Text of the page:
Many have looked for urinary markers to detect disease, but urine cytology remains the only non-invasive marker that is standard of care, with a sensitivity as low as 40% for UTUC. Cell-free tumor DNA (cfDNA) represents a potential diagnostic tool and is shed into the urine along with DNA from normal cells. To that end, Hayashi et al, developed a droplet digital polymerase chain reaction (ddPCR) assay to evaluate ctDNA. Specifically, they looked at hotspot mutations of Telomerase Reverse Transcriptase (TERT) promoter and fibroblast growth factor receptor (FGFR3) to evaluate the diagnostic potential of urine supernatant cfDNA collected from patients with localized UTUC.
Their study cohort consisted of 56 UTUC patients, 50 patients with hematuria not caused by UC, 21 patients with no evidence of disease for at least one year after TURBT or RNU (surveillance cohort), and 26 healthy controls. Of the UTUC patients, TERT C228T mutations were identified in 22/56 (39.3%), TERT C250T mutations in 4/56 (7.1%), and FGFR3 S249C mutation in 9/56 (16.1%) patients. Even more impressively, the FGFR3 mutation was only found in non-muscle invasive cases (
These alterations in cfDNA were further assessed as a potential marker for the presence of UTUC. Using, cytology and cfDNA results from the UTUC patients compared to the hematuria cohort, they demonstrated an additive benefit to utilizing both mutations of the TERT promoter and FGFR3 in conjunction with cytology (sensitivity 78.6 and specificity 96.0%, table below).
Lastly, the authors looked at the prognostic utility of cfDNA. No significant difference was observed in prognosis (bladder recurrence‐free survival or overall survival) between TERT promoter mutation and wild type, however those with a high MAF of the TERT C228T mutation had shorter overall survival than those with low MAF (P = 0.040).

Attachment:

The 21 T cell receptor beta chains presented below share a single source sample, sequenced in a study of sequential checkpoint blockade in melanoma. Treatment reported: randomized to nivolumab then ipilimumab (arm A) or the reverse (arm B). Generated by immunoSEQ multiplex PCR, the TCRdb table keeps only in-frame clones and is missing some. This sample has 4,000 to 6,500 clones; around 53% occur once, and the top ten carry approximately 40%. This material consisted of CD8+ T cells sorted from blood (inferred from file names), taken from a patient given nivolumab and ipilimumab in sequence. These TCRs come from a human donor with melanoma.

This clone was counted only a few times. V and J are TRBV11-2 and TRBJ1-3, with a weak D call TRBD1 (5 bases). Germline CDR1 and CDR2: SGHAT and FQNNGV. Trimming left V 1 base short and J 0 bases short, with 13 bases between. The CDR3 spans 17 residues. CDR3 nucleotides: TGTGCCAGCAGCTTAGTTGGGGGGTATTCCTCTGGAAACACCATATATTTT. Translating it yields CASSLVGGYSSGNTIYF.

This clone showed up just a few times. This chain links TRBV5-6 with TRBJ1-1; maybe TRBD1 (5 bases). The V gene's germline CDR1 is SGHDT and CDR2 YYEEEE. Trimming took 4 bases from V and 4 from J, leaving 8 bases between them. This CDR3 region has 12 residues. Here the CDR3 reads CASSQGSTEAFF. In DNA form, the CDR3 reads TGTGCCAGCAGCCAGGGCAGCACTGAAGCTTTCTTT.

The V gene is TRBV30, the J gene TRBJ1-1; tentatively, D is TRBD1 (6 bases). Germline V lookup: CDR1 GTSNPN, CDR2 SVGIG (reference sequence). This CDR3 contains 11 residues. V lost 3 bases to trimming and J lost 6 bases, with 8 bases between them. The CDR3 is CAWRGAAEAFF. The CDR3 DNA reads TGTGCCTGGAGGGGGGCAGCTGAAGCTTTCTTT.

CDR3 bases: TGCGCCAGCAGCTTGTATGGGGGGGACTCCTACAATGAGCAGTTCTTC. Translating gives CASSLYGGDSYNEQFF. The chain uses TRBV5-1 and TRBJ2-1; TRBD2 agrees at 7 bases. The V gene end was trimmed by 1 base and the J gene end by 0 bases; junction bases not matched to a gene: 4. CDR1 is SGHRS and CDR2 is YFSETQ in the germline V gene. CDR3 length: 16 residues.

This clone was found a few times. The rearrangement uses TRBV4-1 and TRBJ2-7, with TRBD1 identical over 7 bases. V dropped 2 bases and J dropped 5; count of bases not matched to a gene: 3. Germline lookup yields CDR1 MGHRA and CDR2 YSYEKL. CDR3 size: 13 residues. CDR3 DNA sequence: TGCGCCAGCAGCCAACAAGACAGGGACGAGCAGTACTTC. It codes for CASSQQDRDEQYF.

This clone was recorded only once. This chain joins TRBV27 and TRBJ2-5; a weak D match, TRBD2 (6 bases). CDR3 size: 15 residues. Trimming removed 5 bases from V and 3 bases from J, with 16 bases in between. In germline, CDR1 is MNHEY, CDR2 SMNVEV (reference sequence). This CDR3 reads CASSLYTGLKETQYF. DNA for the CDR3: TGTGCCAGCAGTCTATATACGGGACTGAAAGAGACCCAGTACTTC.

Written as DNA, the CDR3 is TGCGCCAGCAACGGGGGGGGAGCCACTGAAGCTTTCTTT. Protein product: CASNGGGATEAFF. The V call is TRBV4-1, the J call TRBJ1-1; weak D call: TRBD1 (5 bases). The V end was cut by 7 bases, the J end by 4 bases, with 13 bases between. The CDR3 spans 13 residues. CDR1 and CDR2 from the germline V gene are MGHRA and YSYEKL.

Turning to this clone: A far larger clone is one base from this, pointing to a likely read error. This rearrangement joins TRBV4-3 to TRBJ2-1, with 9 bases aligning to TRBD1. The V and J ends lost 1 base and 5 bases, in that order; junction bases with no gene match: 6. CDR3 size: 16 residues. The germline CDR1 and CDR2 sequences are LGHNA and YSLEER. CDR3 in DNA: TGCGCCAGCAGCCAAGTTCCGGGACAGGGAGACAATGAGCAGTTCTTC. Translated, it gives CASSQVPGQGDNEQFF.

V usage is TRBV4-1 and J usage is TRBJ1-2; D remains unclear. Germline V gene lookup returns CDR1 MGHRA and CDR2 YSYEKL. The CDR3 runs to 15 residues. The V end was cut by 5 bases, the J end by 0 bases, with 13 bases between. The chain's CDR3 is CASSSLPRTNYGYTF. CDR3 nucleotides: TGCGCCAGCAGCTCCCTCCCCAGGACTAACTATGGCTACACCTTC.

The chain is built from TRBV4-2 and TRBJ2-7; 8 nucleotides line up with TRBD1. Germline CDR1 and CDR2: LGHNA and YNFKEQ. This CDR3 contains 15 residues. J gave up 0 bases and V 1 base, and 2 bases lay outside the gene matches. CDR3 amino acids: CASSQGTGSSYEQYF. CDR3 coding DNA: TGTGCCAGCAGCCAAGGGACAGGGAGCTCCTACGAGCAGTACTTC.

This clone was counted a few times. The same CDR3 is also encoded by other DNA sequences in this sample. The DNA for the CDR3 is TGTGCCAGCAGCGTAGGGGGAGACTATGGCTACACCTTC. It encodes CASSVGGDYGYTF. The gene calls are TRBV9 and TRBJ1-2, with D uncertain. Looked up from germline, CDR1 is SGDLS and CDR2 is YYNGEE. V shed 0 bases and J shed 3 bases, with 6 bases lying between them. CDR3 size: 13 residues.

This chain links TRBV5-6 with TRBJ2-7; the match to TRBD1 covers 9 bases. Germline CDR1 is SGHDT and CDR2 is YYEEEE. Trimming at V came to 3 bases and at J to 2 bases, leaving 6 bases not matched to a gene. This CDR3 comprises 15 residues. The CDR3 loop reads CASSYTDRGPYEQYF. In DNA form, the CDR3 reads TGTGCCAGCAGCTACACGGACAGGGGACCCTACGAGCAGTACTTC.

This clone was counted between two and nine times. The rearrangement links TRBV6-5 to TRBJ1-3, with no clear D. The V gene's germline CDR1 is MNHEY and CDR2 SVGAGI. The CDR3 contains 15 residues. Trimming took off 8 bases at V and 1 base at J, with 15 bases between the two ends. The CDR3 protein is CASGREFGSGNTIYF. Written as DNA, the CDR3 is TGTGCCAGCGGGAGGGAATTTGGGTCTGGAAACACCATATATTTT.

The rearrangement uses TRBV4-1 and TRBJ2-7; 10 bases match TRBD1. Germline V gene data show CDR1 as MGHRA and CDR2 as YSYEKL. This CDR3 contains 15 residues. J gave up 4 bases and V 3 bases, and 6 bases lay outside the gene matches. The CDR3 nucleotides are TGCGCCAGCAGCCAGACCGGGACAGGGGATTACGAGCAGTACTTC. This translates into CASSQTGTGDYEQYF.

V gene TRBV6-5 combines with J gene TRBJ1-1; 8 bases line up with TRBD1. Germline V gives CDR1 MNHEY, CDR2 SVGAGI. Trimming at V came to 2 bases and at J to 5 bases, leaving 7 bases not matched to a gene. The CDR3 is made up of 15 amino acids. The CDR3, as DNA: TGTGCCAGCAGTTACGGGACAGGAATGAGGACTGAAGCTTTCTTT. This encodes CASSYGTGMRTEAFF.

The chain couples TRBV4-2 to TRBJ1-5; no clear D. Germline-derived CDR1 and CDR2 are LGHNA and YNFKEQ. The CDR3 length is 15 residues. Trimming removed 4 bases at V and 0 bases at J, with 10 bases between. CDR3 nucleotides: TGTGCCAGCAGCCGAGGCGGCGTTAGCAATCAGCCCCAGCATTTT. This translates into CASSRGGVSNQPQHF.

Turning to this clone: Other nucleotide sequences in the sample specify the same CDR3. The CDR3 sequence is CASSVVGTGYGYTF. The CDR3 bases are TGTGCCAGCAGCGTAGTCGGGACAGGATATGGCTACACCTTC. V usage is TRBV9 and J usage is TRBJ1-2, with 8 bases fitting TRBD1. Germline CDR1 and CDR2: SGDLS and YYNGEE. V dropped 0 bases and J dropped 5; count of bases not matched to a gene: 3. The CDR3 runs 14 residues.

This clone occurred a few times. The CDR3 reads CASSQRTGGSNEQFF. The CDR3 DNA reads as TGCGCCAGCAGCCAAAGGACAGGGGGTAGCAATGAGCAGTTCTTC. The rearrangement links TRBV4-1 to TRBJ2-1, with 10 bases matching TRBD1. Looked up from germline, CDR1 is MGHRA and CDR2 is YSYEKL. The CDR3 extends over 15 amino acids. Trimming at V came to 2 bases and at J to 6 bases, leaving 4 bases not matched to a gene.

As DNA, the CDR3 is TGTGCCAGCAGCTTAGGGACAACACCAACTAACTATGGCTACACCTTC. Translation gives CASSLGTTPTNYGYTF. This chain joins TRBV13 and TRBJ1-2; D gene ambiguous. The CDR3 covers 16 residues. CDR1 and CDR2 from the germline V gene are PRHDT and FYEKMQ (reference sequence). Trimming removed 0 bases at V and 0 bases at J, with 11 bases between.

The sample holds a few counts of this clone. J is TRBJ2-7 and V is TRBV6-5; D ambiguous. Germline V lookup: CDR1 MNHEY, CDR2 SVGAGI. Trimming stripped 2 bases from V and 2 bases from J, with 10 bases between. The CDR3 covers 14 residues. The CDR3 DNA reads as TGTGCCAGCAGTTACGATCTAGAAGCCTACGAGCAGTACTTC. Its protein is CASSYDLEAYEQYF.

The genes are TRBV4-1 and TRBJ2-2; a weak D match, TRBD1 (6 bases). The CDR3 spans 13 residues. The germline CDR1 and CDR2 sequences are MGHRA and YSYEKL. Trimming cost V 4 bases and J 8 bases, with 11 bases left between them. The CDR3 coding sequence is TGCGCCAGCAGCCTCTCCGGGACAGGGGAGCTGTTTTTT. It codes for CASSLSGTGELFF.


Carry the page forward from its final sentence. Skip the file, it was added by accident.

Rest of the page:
This report presents the results of a proof of concept study, which successfully demonstrated the ability to not just detect cfDNA from tumors in the urine of patients with UTUC but to also provide diagnostic and prognostic potential. The complete results of their abstract was published in Cancer Science in May of 2019.1
Alteration landscape of 56 upper tract urothelial carcinoma samples, combined with tumor stage, grade, age, smoking history, hydronephrosis, cytology, gender, urothelial bladder cancer (UBC) history, number of tumors, tumor site, and mutant allele frequency (MAF) of each mutation (Cancer Sci. 2019 May; 110(5): 1771–1779.)
Presented by: Yujiro Hayashi, MD, Department of Urology, Osaka University Graduate School of Medicine, Suita, Japan
Written by: Adrien Bernstein, MD, Society of Urologic Oncology Fellow, Fox Chase Cancer Center, Philadelphia, PA , at the 20th Annual Meeting of the Society of Urologic Oncology (SUO), December 4 - 6, 2019, Washington, DC
1. Hayashi, Y., Fujita, K., Matsuzaki, K., Matsushita, M., Kawamura, N., & Koh, Y. et al. (2019). Diagnostic potential of TERT promoter and FGFR 3 mutations in urinary cell‐free DNA in upper tract urothelial carcinoma. _Cancer Science_, _110_(5), 1771-1779. doi: 10.1111/cas.14000